The History of Forex
As 2017 comes to a close the temptation is to spend your time doing one of two things. Either looking back over the previous 12 months and wondering how you might have invested differently, or looking forward to 2018 and attempting to predict exactly how the dollar, the euro, sterling and other currencies are going to behave. Given that making predictions – with Trump in the White House and Brexit unfolding at a torturous pace – has become more difficult than ever, we thought we’d take the opportunity to look back.
We’re not limiting ourselves to just 12 months, however. Although the technology which makes so much of Forex trading possible is a relatively new phenomenon, the basic principles underlying the trillions of dollars’ worth of trading which take place on the exchanges every single day go back years and, in some cases, decades and even centuries. Stable banking, secure currencies and the principles of trading are all factors which can take many years to set in place, and the following is a list of a few of key moments the on the journey toward the global market place as it exists today, as well as couple of quirkier, one-off facts.
- The moment which is generally regarded as the starting point of modern Forex is the creation of the gold standard in 1880.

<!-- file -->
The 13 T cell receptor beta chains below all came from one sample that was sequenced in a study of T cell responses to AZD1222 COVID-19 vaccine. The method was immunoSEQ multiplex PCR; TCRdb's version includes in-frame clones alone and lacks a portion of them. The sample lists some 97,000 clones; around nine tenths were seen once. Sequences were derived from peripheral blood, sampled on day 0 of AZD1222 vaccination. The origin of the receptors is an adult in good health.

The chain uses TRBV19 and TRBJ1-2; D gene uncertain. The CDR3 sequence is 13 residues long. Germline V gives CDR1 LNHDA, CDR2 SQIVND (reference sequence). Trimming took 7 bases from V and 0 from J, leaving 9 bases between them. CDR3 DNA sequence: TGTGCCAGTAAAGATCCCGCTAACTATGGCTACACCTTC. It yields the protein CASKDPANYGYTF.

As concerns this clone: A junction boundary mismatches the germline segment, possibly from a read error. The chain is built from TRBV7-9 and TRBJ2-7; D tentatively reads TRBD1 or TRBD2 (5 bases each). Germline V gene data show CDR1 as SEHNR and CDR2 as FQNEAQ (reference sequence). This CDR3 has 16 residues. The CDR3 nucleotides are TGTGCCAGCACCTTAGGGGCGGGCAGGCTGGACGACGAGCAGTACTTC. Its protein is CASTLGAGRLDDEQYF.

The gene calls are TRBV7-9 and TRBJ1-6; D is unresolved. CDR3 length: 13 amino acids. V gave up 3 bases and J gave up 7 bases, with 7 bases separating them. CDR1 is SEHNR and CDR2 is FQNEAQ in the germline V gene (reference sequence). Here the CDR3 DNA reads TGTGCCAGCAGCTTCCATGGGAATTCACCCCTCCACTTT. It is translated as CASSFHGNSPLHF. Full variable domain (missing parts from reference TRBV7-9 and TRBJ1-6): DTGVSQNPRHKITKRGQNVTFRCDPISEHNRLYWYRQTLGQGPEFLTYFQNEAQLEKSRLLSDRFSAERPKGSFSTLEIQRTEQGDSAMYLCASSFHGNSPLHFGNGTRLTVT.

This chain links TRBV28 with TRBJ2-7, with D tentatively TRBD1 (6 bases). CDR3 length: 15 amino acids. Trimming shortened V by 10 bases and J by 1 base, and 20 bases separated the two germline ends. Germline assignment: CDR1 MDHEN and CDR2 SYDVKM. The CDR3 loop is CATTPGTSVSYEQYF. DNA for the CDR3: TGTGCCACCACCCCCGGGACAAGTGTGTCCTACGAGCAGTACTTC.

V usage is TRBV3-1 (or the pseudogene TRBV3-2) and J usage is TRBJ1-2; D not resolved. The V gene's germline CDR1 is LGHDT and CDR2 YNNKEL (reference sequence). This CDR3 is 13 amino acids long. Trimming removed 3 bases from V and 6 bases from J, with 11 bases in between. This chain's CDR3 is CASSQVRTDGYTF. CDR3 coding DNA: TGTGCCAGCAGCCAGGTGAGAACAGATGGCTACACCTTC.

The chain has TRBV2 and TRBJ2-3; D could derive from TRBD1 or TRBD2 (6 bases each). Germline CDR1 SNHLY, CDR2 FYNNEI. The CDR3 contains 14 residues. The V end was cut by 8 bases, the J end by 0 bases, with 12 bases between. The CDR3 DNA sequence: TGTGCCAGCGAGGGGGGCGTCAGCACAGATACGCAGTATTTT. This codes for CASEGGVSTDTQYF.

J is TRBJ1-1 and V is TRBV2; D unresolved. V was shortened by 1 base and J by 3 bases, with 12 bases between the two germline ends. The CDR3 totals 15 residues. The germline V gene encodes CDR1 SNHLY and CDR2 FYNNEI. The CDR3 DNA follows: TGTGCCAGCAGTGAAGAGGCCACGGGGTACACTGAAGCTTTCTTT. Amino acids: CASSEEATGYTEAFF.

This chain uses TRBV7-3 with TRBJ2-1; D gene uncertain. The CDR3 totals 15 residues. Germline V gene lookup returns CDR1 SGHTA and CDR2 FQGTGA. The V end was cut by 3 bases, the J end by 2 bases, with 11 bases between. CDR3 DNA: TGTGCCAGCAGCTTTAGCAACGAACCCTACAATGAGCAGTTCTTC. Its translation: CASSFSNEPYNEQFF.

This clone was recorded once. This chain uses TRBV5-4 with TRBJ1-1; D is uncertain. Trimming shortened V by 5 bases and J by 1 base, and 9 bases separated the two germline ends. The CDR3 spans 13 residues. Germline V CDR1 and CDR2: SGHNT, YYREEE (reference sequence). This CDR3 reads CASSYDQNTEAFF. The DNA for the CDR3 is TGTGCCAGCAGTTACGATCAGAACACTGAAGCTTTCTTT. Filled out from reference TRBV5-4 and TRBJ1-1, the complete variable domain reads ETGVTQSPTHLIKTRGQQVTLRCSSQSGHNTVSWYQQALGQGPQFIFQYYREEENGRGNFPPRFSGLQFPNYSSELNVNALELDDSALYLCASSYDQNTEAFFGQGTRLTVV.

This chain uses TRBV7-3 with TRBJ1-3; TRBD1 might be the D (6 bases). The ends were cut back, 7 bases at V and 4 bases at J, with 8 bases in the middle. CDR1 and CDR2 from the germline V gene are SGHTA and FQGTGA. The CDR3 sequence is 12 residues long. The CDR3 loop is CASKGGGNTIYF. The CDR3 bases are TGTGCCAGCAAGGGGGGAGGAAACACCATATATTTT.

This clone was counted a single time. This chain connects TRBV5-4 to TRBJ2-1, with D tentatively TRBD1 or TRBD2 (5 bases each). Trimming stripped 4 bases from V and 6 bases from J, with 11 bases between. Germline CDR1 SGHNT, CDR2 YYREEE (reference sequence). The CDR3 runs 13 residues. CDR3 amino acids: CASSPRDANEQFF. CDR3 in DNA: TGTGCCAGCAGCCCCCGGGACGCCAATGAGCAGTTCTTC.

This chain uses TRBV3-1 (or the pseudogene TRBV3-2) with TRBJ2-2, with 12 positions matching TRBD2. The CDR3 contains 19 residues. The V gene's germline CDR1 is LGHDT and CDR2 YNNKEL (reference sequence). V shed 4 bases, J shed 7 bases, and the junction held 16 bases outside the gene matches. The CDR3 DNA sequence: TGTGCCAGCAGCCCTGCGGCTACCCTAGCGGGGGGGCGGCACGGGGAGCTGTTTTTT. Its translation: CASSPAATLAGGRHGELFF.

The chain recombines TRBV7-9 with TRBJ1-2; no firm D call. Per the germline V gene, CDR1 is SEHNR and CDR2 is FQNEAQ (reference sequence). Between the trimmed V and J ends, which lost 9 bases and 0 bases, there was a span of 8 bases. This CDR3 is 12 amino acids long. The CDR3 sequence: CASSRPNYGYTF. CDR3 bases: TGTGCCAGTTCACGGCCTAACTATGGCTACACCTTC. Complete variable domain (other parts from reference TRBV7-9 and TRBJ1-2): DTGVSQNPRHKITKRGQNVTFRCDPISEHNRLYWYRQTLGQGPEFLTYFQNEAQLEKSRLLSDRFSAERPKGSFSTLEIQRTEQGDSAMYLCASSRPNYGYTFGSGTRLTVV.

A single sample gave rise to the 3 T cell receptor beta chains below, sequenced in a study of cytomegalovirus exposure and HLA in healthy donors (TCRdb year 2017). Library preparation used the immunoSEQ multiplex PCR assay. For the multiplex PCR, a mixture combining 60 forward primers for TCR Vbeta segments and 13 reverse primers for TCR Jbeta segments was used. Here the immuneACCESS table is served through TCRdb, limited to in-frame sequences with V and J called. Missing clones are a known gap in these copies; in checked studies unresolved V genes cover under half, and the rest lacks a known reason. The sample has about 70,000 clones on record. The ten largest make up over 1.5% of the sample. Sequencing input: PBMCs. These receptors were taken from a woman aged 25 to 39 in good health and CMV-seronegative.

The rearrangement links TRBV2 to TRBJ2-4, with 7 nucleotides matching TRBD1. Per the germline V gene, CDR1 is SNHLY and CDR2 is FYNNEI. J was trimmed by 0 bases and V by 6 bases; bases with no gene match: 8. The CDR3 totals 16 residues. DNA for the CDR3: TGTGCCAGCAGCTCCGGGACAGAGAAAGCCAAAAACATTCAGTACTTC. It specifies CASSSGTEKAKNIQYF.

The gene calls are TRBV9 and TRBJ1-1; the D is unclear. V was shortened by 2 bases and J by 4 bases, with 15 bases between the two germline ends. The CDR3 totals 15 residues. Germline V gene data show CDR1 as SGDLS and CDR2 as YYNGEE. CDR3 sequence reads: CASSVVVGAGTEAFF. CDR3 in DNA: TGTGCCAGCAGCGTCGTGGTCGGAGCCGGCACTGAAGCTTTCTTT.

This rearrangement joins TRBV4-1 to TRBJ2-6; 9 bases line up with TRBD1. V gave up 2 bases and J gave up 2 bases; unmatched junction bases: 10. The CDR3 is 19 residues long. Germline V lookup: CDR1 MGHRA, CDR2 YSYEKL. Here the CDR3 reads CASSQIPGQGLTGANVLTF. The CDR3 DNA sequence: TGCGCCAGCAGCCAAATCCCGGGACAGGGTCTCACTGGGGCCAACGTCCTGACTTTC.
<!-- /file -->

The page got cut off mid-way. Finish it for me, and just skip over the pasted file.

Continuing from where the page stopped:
- The next time you’re complaining about the way in which banks operate, you’ll know exactly where and when to trace the problem back to. The time is March 4th 1472 and the place Tuscany in Italy. That’s when the oldest functioning bank in the world, the Monte Dei Paschi di Siena, was first founded and it’s been operating without interruption ever since. As there wouldn’t be any Forex or reliable currencies without the foundation of a stable banking system, this is a key date in the history of currency exchanges.
- Anyone lamenting the slump which the pound suffered through most of 2017 can comfort themselves with the thought that, as of 1913, almost 50% of all foreign exchanges were traded using Sterling. Ironically, prior to 1914, most of these trades actually took place in New York, Berlin and Paris, with London not emerging as a global trading centre until 1914.
- The first recorded mention of ‘money changing’ thus far tracked down can be found in the Talmud, the holy book of Judaism, which stems from the biblical era, although the oldest surviving manuscript dates from 1342.
- The US Federal Reserve is so central to the global dominance of the dollar that it’s easy so fall into the trap of assuming that it has pretty much always been in place. The truth of the matter is that the Reserve was founded as late as 1908, and that prior to this date any bank in the US could issue its own money.
- There was a forex market based in Amsterdam during the 17th and 18th centuries, trading currencies on behalf of just two nations, England and Holland.